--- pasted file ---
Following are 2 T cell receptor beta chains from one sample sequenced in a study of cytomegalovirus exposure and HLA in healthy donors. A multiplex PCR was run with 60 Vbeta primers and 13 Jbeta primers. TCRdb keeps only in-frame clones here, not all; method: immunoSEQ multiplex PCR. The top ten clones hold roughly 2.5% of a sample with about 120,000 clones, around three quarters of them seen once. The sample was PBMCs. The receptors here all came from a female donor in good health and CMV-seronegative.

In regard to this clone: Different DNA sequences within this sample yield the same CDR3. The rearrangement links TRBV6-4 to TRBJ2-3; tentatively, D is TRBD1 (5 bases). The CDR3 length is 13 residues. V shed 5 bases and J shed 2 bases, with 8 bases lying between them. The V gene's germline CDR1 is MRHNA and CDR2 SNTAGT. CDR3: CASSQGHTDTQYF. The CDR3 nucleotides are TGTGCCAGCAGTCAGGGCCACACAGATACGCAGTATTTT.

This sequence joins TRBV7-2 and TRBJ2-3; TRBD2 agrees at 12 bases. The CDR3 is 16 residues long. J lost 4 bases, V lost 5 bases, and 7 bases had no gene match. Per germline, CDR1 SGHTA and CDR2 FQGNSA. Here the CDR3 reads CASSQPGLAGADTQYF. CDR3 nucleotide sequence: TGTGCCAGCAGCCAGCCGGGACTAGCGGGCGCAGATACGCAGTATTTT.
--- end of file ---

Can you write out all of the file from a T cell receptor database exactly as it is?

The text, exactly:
Following are 2 T cell receptor beta chains from one sample sequenced in a study of cytomegalovirus exposure and HLA in healthy donors. A multiplex PCR was run with 60 Vbeta primers and 13 Jbeta primers. TCRdb keeps only in-frame clones here, not all; method: immunoSEQ multiplex PCR. The top ten clones hold roughly 2.5% of a sample with about 120,000 clones, around three quarters of them seen once. The sample was PBMCs. The receptors here all came from a female donor in good health and CMV-seronegative.

In regard to this clone: Different DNA sequences within this sample yield the same CDR3. The rearrangement links TRBV6-4 to TRBJ2-3; tentatively, D is TRBD1 (5 bases). The CDR3 length is 13 residues. V shed 5 bases and J shed 2 bases, with 8 bases lying between them. The V gene's germline CDR1 is MRHNA and CDR2 SNTAGT. CDR3: CASSQGHTDTQYF. The CDR3 nucleotides are TGTGCCAGCAGTCAGGGCCACACAGATACGCAGTATTTT.

This sequence joins TRBV7-2 and TRBJ2-3; TRBD2 agrees at 12 bases. The CDR3 is 16 residues long. J lost 4 bases, V lost 5 bases, and 7 bases had no gene match. Per germline, CDR1 SGHTA and CDR2 FQGNSA. Here the CDR3 reads CASSQPGLAGADTQYF. CDR3 nucleotide sequence: TGTGCCAGCAGCCAGCCGGGACTAGCGGGCGCAGATACGCAGTATTTT.